9  GAMIFICATION MISCONCEPTIONS: What gamification IS NOT  Easy to design. A systematic approach is required to effectively build an impactful educational game  Perfect for Every Learning Situation  Not effective for some learning content  Not always the right tool to maximize learning  Not a magic bullet to eliminate boredom.  Game-based learning. First and foremost about the game and its cognitive residue (Example: Civilization V, Fate of the World)  Playing. The simple introduction of a goal adds purpose, focus, and measurable outcomes. This, in turn, transform playing into gaming THE GAMIFICATION OF EDUCATION

10  GAMIFICATION IN HIGHER EDUCATION  The term “gamification” is of fairly recent coinage, however the use of game elements to teach is certainly not new  The newness of this old idea lies in the rapidly growing acceptance of game thinking and game mechanics  Proliferation of mobile platforms & advancements in mobile technology expand opportunities for game-play, allowing participants to engage any time from any place.  When applied to performance, learning, and instruction, this societal movement (wide adoption & proliferation of gaming) is forcing a re- examination of how games impact learning and performance  Gamification of learning using technology has extremely strong support: several grants from Next Generation Learning Challenges and the Bill & Melinda Gates Foundation THE GAMIFICATION OF EDUCATION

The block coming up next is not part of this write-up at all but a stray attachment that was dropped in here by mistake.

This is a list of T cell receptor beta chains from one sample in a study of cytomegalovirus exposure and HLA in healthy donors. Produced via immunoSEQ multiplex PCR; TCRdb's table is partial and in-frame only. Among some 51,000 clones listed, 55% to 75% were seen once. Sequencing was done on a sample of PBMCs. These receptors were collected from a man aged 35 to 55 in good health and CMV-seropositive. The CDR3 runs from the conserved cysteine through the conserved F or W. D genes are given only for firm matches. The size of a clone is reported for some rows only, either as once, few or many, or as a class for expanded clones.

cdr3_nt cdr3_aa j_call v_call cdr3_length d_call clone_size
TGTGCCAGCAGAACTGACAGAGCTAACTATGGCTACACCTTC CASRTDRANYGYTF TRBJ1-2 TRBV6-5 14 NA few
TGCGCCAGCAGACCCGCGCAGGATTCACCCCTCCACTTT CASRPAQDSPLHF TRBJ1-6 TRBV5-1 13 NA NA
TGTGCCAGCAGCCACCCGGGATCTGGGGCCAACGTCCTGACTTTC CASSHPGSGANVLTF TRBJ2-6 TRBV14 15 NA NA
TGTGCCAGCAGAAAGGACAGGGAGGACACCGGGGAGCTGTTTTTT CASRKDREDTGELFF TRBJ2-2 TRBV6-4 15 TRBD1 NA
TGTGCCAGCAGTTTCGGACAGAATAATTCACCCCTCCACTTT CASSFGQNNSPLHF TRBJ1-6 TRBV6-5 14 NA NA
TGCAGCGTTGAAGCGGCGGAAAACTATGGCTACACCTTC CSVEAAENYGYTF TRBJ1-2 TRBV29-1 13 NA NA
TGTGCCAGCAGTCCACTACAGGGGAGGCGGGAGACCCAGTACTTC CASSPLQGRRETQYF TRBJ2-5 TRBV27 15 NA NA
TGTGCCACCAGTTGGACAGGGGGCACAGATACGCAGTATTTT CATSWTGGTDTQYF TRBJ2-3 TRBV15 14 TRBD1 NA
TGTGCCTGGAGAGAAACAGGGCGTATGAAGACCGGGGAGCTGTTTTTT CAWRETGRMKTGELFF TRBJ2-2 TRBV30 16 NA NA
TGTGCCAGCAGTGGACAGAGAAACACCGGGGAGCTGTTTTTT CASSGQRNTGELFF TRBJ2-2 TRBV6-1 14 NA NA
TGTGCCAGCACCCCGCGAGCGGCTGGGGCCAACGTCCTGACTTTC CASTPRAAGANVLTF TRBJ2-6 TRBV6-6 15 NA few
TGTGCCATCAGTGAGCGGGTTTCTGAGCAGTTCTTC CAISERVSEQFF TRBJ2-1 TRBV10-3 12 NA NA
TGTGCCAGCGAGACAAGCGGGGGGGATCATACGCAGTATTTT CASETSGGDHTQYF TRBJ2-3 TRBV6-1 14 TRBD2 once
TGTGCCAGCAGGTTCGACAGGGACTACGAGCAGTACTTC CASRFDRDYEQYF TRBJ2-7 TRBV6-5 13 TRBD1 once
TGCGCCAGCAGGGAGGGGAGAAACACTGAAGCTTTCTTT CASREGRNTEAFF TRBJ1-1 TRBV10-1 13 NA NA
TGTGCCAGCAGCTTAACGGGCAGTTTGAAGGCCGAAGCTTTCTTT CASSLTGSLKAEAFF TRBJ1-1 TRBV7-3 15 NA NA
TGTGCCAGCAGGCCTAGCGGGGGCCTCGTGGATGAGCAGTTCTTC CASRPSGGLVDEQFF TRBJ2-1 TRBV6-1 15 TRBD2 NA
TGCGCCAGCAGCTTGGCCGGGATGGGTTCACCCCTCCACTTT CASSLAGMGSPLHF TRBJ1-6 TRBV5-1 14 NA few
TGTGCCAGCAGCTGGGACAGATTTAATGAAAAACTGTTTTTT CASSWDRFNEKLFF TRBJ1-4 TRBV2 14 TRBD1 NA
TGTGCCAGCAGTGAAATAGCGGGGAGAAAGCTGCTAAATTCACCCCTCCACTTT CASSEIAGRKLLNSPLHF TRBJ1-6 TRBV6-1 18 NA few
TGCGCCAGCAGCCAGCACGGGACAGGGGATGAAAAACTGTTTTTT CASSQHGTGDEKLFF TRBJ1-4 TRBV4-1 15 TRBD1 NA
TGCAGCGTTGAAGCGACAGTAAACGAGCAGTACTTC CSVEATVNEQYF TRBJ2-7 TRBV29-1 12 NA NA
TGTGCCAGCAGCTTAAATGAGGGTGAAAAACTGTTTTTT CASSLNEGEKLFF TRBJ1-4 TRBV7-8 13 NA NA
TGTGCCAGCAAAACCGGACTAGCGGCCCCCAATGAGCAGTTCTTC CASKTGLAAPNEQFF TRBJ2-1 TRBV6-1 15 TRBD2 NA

11  GAMIFICATION IN HIGHER EDUCATION  Pepperdine University Business School: Web-based gamification tool called Veri, which includes leaderboard for competition, multiple levels, testing components  Course Hero: gamified course-creation tools,  Penn State University, Economics, ‘Who Wants to be a Millionaire’  Excelsior College, Center for Game and Simulation-based Learning  University of Minnesota’s School of Nursing. Partnership with technology company to develop web-based interactive games that engage nursing students with real-life scenarios THE GAMIFICATION OF EDUCATION

12  GAMIFICATION IMPLEMENTATION WORKFLOW THE GAMIFICATION OF EDUCATION Define Contexts Define Learning Objectives Structure the Experience Identify Resources Apply Gamification Elements

13  WORKFLOW: DEFINE CONTEXT  DEFINE LEARNING CONTEXT  Design gaming platform to be used individually or as a group  To be used in a supervised/controlled environment (classroom, breakout rooms) or remotely (off campus)  To be counted as optional activities, prerequisite, learning reinforcement tool, study aid, graded, extra credits  DEFINE LEARNER CONTEXT  Define possible ‘pain points’ (factors that prevent a student from advancing through the learning program and/or achieving the objectives)  Example: poor quality of assignments submitted could be due to  Delivery method (student is a visual learner while course was delivered orally)  Low motivation (assignment didn’t count towards final grade) THE GAMIFICATION OF EDUCATION

14  WORKFLOW: DEFINE LEARNING OBJECTIVES  Identify goals to be achieved through the gamification process  Clearly state mastery level students will reach after completion of the game:  Avoid generalization such as ‘comfortable with’ learning component.  Instead, quantify learning level such as, ‘memorize and know the top 200 pharmaceutical drugs.’ THE GAMIFICATION OF EDUCATION